Title Page, Copyright, Dedication

pdf iconDownload PDF

pp. i-vi

Contents

pdf iconDownload PDF

p. vii

Illustrations

pdf iconDownload PDF

p. viii

read more

Acknowledgments

pdf iconDownload PDF

pp. ix-xi

I have many people to thank for their assistance with this project, whether they helped by reading and editing chapters, aiding in the research process, or just talking with me and providing moral support. I began this project as a postdoctoral fellow at Tulane University, and both Tulane and the Newcomb College Institute...

read more

Introduction: Fashion in the Land of the Free

pdf iconDownload PDF

pp. 1-20

In the above epigraph from Abraham Cahan’s The Rise of David Levinsky, the protagonist, David Levinsky, depicts the purchase of a fashionable gown as an intersection of ethnic, class, and American concerns. He suggests that it took a working-class Russian immigrant to dismantle the hegemony of elitist Old World fashion...

read more

1. The Free Spirit in the Gilded Age

pdf iconDownload PDF

pp. 21-50

In the famous tableaux vivants scene of The House of Mirth, attorney Lawrence Selden observes Lily Bart’s choice of costume for her display: “The noble buoyancy of her attitude . . . revealed the touch of poetry in her beauty that Selden always felt in her presence, yet lost the sense of when he was not with her. Its expression...

read more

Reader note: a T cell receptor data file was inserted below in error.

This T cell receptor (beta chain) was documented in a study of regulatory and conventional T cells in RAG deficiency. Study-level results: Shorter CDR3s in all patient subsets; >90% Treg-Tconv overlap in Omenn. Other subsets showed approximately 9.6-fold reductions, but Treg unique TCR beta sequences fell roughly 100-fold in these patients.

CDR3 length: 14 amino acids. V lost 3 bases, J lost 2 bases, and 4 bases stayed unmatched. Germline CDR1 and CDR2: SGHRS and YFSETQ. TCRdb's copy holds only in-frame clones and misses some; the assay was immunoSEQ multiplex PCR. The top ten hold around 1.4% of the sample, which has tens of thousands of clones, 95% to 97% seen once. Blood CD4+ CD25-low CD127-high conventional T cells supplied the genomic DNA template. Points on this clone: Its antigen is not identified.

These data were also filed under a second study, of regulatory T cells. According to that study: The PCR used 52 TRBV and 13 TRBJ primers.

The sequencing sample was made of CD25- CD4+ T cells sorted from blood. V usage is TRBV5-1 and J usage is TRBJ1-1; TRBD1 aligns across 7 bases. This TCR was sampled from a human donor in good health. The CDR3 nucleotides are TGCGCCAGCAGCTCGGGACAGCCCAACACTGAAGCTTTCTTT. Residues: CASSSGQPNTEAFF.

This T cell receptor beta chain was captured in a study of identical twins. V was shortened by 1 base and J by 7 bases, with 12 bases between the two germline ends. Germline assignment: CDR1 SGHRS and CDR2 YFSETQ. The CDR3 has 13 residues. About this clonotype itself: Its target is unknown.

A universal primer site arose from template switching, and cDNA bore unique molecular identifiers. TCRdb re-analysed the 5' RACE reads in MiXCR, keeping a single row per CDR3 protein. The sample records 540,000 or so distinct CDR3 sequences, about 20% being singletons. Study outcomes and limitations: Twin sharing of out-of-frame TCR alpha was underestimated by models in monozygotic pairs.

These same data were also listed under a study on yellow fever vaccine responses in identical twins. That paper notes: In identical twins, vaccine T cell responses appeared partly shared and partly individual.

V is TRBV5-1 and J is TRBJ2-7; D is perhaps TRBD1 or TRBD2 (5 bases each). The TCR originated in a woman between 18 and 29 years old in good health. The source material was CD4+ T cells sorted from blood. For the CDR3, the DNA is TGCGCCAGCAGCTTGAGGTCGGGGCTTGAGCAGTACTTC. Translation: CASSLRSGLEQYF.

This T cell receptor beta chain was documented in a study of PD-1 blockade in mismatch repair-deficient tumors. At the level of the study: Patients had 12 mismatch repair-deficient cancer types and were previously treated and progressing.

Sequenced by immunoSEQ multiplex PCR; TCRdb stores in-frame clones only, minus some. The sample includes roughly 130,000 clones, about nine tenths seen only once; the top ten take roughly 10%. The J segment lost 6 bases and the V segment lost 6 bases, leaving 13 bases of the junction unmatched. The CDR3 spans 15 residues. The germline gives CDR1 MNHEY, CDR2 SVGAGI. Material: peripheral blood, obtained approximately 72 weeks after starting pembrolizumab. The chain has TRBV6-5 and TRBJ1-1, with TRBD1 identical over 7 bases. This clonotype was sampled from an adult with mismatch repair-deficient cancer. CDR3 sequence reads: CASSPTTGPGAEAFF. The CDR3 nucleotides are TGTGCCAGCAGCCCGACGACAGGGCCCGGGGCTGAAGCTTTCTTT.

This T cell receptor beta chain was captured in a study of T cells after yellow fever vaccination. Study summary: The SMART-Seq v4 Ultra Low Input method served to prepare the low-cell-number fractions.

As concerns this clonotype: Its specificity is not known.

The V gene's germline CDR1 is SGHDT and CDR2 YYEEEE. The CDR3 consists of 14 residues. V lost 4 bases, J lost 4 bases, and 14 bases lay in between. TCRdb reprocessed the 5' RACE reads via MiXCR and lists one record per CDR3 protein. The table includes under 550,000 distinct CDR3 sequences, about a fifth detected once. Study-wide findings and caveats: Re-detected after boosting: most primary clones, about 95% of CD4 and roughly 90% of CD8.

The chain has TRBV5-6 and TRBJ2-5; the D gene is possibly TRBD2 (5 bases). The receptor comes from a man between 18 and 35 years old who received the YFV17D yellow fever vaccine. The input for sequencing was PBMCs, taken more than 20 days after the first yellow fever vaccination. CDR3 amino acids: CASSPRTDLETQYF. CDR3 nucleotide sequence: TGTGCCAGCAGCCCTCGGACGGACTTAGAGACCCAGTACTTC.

2. The Social Climber in the Era of Ready-Mades

pdf iconDownload PDF

pp. 51-82

In the opening passage of Abraham Cahan’s The Rise of David Levinsky (1920), his protagonist laments, “My present station, power, the amount of worldly happiness at my command, and the rest of it, seem to be devoid of significance” (3). In a similar passage, at the end of Theodore...

read more

3. The Immigrant in the Era of Simplicity

pdf iconDownload PDF

pp. 83-107

On January 1, 1972, my great-great-uncle Paul Orange celebrated his hundredth birthday among his family, friends, and a group of news reporters. Orange was an immigrant success story and an inspiration to the Jewish community in New York. He was ten years old when he immigrated from Romania with...

read more

4. The Modern Woman and the Slim Silhouette

pdf iconDownload PDF

pp. 108-136

The look of the modern woman was arguably the first fashion industry profile engineered by women. While women had dominated the dressmaking industry since the 1600s, male designers had controlled the face of high fashion since the dawn of haute couture (Steele 11). Nevertheless, by the 1920s, Paris had...

read more

5. The Black Middle Class and the Primitive

pdf iconDownload PDF

pp. 137-166

In his description of a “night in Paris” in the June 1, 1927, issue of Vogue, John McMullin narrates his first encounter with the performer Josephine Baker, lingering on the interplay of her ornate clothing and the contours of “her graceful body” (51). Through this interplay, McMullin characterizes Baker as glamorous...

read more

Conclusion: The Depression and the Dawn of American Designers

pdf iconDownload PDF

pp. 167-184

In Autobiography of an Ex-Coloured Man (1912), James Weldon Johnson writes, “New York City is the most fatally fascinating thing in America. She sits like a great witch at the gate of the country, showing her alluring white face and hiding her crooked hands and feet under the folds of her wide garments, constantly enticing...

Notes

pdf iconDownload PDF

pp. 185-196

Works Cited

pdf iconDownload PDF

pp. 197-204

Index

pdf iconDownload PDF

pp. 205-214

Recent Books

pdf iconDownload PDF

pp. 215-216